August 27, 2009

Gospel Facts for Facts' Sake

Biblical Scholars often describe the Gospel writers as "theologians", which is somewhat anachronistic, just to begin with. But even if we call them 'amateur theologians' who charged themselves with explaining the teachings of [and about] their Lord, I still don't think God-logic was ever their primary purpose in writing. Not only do the writers constantly embed truth in action and action in truth, but the notion and practice of separating "history" from "theology" is highly acadamized and took centuries to develop. In that respect, such an approach to the Gospels seems anachronistic in the extreme.

I think the Gospel writers were simply amateur biographers, whose material was both historical and Jesus (God) centered. They made no theoretical distinction between things Jesus said and things Jesus did. They made no practical distinction in reporting on the natural and supernatural elements of their testimonies. If we accept the seemingly fantastic events as plausible and consider them to be true, then I think we have to see the Gospel writers as normal people who took up these ambitious writing projects essentially with the mindset and consciences of regular folks. They would naturally have cared about being accurate in the details they included.


Therefore, any suggestion that they deliberately falsified parts of their narratives in order to more effectively illustrate some particular principles of spiritual truth is an insult - not only to those writers, but to the notion of truthfulness itself. Their claim is always to report what had actually happened.

Now then, comparisons of the Synoptics certainly reveal creative arrangement of some relatively contextless content (most notably Matthew's mid-section and Luke's 'travelogue'). Sometimes, certain semi-redundant material seems to have been cut (such as one of two Nazareth homecomings and one of two seaside recruitments). Also, thematic elements were sometimes considered when including or omitting things in order to make a particular point (John clearly knows the story about Jesus' baptism but omits the audible voice of God in order to emphasize the spiritual voice of God). On top of all this, the Gospels were inherently self-serving. That is, they were composed in loyal service to the Jesus movement. However, if anyone on Earth is capable of honesty, then "self-definition" does not automatically imply false or untrustworthy testimony. (* You there, BW? See, I bought it and skimmed it. Am I being unfair? ;) *)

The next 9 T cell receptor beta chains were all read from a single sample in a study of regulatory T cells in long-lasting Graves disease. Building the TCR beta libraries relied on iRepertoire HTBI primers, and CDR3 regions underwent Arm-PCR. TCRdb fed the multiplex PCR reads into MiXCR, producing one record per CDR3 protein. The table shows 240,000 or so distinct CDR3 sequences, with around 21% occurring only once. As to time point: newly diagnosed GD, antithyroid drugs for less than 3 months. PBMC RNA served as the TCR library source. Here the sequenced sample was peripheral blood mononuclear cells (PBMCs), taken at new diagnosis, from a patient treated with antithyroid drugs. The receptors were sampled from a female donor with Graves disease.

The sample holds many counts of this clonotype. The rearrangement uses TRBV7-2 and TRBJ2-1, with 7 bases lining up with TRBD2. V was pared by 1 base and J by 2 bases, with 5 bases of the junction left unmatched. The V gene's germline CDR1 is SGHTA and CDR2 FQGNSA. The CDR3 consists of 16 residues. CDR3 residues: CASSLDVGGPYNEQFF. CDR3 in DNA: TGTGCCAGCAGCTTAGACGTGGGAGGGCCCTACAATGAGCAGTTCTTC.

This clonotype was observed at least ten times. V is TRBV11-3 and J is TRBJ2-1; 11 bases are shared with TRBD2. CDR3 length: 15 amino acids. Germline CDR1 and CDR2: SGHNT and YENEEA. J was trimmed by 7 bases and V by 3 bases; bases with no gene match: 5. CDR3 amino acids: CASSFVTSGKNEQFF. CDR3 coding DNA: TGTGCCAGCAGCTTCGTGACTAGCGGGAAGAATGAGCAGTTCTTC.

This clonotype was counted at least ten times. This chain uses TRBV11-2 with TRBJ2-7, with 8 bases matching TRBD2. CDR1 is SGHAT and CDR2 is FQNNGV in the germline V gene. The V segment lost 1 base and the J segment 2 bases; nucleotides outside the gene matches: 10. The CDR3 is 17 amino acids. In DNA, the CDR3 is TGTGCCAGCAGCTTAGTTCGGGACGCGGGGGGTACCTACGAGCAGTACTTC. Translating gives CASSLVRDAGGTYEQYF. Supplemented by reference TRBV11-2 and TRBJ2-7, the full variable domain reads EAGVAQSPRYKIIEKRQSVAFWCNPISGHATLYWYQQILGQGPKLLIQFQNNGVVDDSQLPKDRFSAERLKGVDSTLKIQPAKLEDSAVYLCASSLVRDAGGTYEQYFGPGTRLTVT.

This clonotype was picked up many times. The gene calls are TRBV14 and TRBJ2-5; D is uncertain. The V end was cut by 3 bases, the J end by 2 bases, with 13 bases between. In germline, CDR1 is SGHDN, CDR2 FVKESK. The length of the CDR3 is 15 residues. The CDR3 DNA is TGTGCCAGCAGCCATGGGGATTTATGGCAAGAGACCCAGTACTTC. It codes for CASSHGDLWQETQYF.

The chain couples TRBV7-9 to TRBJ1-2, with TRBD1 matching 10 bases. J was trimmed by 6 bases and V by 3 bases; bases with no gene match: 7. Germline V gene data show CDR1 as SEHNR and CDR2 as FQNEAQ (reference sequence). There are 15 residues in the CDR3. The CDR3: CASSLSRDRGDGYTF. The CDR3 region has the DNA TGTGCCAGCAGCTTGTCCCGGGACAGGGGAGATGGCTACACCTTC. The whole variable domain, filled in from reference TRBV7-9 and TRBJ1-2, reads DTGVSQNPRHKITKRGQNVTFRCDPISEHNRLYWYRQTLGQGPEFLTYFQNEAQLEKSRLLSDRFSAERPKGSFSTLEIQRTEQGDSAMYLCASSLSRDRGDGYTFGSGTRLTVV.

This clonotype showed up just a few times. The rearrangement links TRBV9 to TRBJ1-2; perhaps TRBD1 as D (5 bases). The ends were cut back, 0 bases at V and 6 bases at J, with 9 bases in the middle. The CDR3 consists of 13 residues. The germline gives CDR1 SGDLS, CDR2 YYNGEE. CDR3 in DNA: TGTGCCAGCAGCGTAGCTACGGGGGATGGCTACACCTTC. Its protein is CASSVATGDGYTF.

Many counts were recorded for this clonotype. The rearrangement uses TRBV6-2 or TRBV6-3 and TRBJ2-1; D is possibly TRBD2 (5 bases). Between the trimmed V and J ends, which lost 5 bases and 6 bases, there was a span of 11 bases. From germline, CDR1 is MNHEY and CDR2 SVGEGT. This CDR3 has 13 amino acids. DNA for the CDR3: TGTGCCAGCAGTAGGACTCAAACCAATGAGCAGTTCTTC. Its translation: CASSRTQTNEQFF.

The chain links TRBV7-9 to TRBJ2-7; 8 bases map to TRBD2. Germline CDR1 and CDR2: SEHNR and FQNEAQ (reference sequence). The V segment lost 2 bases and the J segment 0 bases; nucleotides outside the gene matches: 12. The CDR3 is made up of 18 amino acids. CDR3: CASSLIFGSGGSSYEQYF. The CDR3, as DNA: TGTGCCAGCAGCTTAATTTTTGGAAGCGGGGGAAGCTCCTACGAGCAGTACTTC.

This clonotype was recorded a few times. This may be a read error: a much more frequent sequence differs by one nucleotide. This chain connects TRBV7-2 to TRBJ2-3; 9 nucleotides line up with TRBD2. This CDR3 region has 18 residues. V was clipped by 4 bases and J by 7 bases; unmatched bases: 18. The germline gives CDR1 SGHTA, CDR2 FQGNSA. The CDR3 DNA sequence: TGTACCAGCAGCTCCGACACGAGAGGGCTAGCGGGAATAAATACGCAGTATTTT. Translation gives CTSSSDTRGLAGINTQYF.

So yes, creative compositions they certainly are, but since when did creativity ever require deception or pure invention? The bottom line is that nothing prevents us from trusting them, and further, from trusting their details to be accurate. The Gospels include more than enough specific details [which show no apparent symbolism or ulterior motive at work] to convince us the writers valued and cared about facts for facts' sake. That is, of course, unless you suppose they were complete con-men. So take your pick. ;-)



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PS: For an example of a disputed detail, let's take the rooster incident. It's possible someone was wrong about how many times the rooster crowed, but I really don't care. Two times, three times, 2*3 times? Somebody else can defend that if they want to and/or refine their definition of 'inerrancy' - which I would probably be willing to sign, if I ever bothered or cared to actually read it, and if I ever felt like signing such things, which I generally don't. ;-)

My own point is simply that, any way you slice it, those numbers show the writers cared about detail. I'm sure there's some way to explain the difference, but again, I'm really not worried about it. So I'll faithfully suspend judgment on the crowing count, thankyewverymuch, and take every claim that is clear in its rendering to have happened, historically. :-)

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